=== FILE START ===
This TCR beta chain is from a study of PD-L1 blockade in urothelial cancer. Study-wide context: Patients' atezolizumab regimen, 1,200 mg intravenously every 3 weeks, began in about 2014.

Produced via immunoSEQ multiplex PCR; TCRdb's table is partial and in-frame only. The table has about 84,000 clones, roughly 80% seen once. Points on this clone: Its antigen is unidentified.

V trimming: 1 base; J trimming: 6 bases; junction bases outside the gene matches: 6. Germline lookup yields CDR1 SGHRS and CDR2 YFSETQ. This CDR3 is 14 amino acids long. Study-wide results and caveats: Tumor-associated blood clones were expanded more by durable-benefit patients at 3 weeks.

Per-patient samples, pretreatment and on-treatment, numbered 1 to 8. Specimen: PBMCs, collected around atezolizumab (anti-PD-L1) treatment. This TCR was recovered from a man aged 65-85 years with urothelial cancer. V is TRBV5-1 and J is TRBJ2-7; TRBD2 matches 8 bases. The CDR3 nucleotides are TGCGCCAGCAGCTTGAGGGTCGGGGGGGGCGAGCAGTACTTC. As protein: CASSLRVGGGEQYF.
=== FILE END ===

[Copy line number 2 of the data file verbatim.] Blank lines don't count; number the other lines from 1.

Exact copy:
Produced via immunoSEQ multiplex PCR; TCRdb's table is partial and in-frame only. The table has about 84,000 clones, roughly 80% seen once. Points on this clone: Its antigen is unidentified.